• If your child isn’t a milk-hound, consider finding ways to keep calcium-rich snacks within reach. For easy snacks consider a handful of almonds or a piece of low-fat string cheese. Leave them out and in arm’s reach after school.
  • And remember, the only two things your toddler to teen needs to drink on planet earth are milk & water. Everything else is an extra.

Speaking Up In The Exam Room

I was in a cab yesterday afternoon. I’m at another conference this week and as I made my way to San Diego, I had to count on many people to keep me safe. From the pilot to the air traffic controller to the cab driver. We do this all of the time, of course–step into a moving vehicle, sit down, inform another person where we’d like to go and then just trust. Trust that they know how to drive, that they’ll take care of us, that they’ll do their best to remain aware, responsive, and agile in the face of unexpected events. We trust that they’ll keep us alive and return us to our children. We do this at the clinic and at the hospital, too.

As I sat in the back of the car, I noticed a sticker on the window describing the bill of rights for passengers for San Diego Airport cabs. The list detailed things I was due: a safe car, a working seat belt, a music-free ride for example. And the kicker, a driver who doesn’t talk on the cell phone.

Read full post »

What Is The Tdap Shot? Seattle Mama Doc 101

Tdap is a shot necessary for all adults and children starting at age 11 that protects against infections caused by Tetanus, Diptheria, and Pertussis (Whooping Cough). Because of increasing reports of Whooping Cough and increased infant deaths in the last 2 years, we are working hard to protect infants, children, adolescents and adults from Whooping Cough (caused by Pertussis). Most importantly we want to protect our newborn babies from being exposed or contracting whooping cough. Whooping cough is most dangerous and most devastating (occasionally fatal) for newborn babies (under 2 months of age) and infants under the age of 6 months. If you are around a newborn baby it’s essential you’ve had a Tdap shot at least once as an adult. Watch the video for more.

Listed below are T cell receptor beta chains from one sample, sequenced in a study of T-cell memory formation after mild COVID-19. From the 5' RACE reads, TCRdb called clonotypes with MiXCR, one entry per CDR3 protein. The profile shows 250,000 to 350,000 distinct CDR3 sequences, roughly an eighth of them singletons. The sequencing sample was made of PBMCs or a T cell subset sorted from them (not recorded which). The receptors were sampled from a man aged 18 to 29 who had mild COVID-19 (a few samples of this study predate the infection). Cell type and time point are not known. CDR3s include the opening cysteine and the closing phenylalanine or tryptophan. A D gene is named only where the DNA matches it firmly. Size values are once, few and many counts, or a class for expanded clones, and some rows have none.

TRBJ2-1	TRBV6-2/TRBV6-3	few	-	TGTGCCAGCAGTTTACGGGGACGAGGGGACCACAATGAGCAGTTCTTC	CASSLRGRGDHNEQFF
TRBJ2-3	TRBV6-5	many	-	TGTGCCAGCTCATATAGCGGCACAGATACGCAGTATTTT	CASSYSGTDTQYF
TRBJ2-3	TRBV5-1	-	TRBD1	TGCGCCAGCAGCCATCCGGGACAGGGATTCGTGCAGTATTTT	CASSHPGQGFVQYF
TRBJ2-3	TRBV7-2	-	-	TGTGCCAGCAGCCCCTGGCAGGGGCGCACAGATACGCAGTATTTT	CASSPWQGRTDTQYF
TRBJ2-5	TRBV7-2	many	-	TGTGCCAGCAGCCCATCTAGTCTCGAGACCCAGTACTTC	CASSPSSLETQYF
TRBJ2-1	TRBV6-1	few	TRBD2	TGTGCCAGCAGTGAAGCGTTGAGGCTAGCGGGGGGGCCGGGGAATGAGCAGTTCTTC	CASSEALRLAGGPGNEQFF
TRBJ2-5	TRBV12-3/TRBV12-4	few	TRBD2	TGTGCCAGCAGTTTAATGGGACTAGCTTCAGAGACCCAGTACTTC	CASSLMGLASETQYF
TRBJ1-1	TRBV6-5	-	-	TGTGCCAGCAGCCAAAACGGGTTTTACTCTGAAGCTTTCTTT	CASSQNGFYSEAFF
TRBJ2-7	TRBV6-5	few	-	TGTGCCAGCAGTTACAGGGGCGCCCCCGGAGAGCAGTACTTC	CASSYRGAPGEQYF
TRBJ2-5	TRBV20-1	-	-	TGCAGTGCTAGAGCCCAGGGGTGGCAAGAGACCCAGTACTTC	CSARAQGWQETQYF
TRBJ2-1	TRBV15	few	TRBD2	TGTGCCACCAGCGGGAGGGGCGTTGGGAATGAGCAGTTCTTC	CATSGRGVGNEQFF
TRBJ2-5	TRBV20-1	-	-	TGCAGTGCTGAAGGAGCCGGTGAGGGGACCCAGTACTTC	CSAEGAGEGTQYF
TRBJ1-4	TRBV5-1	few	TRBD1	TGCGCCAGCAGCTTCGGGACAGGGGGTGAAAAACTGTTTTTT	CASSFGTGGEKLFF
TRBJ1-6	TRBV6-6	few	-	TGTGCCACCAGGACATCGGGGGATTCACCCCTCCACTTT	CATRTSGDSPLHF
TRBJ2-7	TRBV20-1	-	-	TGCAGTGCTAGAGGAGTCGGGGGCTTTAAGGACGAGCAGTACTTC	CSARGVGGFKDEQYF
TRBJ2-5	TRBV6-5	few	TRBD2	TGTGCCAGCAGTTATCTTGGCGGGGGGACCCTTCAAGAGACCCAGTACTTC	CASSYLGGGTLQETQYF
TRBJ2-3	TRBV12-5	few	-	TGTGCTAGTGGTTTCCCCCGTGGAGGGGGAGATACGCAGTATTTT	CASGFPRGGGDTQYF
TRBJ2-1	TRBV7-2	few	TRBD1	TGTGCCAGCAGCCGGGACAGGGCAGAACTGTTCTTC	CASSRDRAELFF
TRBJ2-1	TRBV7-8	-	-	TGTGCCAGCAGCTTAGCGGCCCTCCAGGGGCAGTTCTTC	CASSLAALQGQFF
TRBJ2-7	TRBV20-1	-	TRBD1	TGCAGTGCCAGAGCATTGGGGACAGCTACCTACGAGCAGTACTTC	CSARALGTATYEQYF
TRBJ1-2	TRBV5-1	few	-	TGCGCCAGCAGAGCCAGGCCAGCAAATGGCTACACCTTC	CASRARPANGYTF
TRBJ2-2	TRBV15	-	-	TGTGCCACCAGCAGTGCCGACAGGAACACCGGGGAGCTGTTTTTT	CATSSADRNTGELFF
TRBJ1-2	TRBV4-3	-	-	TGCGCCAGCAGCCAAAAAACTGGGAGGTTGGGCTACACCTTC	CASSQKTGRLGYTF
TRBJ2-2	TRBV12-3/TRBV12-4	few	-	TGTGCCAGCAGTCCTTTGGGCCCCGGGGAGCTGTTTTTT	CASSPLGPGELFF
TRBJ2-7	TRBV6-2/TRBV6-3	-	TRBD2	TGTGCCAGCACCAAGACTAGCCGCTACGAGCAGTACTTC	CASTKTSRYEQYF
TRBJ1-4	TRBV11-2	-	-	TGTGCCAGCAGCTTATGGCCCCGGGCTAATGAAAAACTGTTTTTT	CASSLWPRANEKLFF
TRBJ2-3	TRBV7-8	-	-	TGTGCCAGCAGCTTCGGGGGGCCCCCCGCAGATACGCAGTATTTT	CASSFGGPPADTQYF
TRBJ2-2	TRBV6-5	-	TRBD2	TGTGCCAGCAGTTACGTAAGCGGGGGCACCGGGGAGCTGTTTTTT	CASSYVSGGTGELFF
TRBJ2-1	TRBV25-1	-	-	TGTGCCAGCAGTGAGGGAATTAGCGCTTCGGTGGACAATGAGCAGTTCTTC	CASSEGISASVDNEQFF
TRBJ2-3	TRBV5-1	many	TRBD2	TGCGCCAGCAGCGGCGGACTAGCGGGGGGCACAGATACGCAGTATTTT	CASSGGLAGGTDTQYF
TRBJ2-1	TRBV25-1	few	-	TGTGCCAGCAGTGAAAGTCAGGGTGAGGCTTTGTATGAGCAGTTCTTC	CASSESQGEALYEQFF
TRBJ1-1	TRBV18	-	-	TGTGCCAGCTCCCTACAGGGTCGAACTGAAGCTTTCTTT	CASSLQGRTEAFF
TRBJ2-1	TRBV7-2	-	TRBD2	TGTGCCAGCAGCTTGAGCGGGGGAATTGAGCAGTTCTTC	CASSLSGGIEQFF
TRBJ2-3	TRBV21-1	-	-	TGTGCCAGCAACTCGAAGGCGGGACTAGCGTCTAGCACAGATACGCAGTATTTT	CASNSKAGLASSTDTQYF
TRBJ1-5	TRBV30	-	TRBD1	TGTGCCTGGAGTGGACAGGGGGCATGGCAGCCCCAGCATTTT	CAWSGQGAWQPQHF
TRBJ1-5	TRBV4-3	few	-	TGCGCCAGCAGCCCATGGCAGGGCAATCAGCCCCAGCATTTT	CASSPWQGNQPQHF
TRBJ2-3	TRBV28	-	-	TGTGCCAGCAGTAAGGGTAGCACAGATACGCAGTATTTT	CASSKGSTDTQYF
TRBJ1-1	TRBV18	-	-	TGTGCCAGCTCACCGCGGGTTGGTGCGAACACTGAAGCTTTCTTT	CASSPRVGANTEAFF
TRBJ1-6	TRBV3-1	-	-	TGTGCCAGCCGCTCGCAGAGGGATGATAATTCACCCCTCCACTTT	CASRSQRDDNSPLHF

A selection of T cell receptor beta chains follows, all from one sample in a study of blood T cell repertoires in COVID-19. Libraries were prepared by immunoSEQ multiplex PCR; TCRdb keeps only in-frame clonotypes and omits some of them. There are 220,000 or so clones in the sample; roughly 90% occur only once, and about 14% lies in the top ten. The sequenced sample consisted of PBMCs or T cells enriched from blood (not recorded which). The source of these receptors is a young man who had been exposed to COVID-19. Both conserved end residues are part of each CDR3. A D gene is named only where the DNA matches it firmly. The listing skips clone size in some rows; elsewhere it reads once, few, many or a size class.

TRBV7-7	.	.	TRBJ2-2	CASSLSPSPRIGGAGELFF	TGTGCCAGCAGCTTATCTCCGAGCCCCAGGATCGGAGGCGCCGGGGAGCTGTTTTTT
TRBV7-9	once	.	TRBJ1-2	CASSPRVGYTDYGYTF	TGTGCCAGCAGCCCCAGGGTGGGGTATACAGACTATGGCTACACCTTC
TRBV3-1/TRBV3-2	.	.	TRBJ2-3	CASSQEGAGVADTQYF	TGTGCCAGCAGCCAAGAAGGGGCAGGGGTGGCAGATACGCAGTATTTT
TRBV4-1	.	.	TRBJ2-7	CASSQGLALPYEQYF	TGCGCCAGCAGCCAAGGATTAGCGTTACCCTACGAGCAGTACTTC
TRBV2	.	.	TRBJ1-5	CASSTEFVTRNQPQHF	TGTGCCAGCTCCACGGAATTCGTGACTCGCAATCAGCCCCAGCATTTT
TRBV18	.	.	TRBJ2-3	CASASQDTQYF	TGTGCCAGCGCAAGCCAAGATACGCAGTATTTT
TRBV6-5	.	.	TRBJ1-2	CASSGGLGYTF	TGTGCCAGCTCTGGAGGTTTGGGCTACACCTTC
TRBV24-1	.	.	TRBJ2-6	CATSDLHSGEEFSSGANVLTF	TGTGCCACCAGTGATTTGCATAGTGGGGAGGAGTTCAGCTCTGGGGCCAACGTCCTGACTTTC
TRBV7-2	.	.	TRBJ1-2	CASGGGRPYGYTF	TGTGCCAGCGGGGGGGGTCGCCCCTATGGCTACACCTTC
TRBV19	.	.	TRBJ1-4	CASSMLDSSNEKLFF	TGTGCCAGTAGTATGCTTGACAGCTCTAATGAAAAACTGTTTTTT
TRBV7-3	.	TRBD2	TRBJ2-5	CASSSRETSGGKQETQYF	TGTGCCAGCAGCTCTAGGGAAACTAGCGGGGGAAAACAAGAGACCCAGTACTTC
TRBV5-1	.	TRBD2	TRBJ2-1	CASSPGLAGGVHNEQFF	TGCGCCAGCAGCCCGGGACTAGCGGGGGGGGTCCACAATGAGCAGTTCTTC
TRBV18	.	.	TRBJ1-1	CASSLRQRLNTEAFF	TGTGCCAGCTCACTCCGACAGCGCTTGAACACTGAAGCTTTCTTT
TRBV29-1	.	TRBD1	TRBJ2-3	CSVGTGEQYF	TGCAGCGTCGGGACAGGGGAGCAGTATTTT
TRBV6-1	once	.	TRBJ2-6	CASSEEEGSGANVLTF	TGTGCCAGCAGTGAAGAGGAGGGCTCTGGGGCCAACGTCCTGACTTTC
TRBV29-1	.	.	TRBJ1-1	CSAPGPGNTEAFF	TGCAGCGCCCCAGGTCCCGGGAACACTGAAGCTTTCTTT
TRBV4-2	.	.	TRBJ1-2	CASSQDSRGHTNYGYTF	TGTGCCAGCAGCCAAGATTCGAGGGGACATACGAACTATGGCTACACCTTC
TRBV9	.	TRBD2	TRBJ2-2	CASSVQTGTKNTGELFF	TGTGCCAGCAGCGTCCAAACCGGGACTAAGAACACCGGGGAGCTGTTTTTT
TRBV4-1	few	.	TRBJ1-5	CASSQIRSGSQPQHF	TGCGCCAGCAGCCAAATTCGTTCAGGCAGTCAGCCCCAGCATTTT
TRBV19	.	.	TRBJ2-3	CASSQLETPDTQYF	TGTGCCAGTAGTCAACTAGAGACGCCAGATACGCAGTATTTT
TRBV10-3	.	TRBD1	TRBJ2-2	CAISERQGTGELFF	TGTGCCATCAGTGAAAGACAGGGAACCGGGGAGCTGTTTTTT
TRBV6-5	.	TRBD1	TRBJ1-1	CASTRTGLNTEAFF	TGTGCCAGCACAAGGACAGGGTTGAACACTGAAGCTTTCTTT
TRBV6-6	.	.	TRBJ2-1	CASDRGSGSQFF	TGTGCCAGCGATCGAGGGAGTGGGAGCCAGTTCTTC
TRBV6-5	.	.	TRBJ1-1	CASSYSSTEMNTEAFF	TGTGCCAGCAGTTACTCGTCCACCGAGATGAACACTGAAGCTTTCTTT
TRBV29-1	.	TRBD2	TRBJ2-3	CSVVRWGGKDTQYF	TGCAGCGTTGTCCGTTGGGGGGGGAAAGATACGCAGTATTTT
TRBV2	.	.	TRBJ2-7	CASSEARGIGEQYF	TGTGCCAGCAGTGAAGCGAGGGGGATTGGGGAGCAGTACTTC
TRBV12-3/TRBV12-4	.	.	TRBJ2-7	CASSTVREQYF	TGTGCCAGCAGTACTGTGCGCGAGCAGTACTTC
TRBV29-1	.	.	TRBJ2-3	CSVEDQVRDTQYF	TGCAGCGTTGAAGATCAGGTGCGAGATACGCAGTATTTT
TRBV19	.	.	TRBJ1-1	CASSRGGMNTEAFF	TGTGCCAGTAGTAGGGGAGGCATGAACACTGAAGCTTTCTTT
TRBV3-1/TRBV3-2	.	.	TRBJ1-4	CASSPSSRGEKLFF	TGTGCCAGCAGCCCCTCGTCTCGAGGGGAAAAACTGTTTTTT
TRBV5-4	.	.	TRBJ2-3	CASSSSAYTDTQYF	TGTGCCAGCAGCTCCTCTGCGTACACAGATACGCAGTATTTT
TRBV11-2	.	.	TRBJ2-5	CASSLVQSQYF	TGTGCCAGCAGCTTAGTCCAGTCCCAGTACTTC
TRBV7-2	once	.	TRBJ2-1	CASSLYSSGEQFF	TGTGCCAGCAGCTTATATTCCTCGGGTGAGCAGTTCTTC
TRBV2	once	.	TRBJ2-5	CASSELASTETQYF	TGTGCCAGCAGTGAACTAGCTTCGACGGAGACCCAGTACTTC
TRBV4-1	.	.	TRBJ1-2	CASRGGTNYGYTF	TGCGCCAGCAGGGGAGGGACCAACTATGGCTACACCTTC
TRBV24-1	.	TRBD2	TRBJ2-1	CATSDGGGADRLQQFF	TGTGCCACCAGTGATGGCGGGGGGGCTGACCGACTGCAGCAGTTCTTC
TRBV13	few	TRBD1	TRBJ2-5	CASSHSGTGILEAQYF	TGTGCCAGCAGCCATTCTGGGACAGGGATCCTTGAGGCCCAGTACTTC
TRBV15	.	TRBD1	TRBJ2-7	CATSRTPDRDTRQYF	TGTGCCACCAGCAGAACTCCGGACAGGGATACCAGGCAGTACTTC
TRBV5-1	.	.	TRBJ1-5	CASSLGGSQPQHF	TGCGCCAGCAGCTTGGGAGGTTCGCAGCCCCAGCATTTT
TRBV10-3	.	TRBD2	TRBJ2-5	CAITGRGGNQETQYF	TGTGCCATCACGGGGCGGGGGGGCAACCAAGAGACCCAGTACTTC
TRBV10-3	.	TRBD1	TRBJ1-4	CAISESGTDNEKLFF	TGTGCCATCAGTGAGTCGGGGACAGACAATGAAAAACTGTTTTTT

Keep in mind, even fully vaccinated adults can get pertussis. If you are caring for infants or young children, check with your health care provider about what’s best for your situation.

What is Whooping Cough & How is it Treated (Link)?

WHEN TO CALL THE PEDIATRICIAN: Pertussis infection starts out acting like a cold. You should consider the possibility of whooping cough if the following conditions are present:

  • The child is a very young infant who has not been fully immunized and/or has had exposure to someone with a chronic cough or the disease.
  • The child’s cough becomes more severe and frequent, or her lips and fingertips become dark or blue.
  • She becomes exhausted after coughing episodes, eats poorly, vomits after coughing, and/or looks “sick.”

How To Protect Your Family From Whooping Cough

  • The best way to prevent Pertussis (Whooping Cough) is to get vaccinated.
  • Children 7 to 10 years old who did not have their full DTP/DTaP series (2,4,6, and 15 months shots) need a Tdap shot.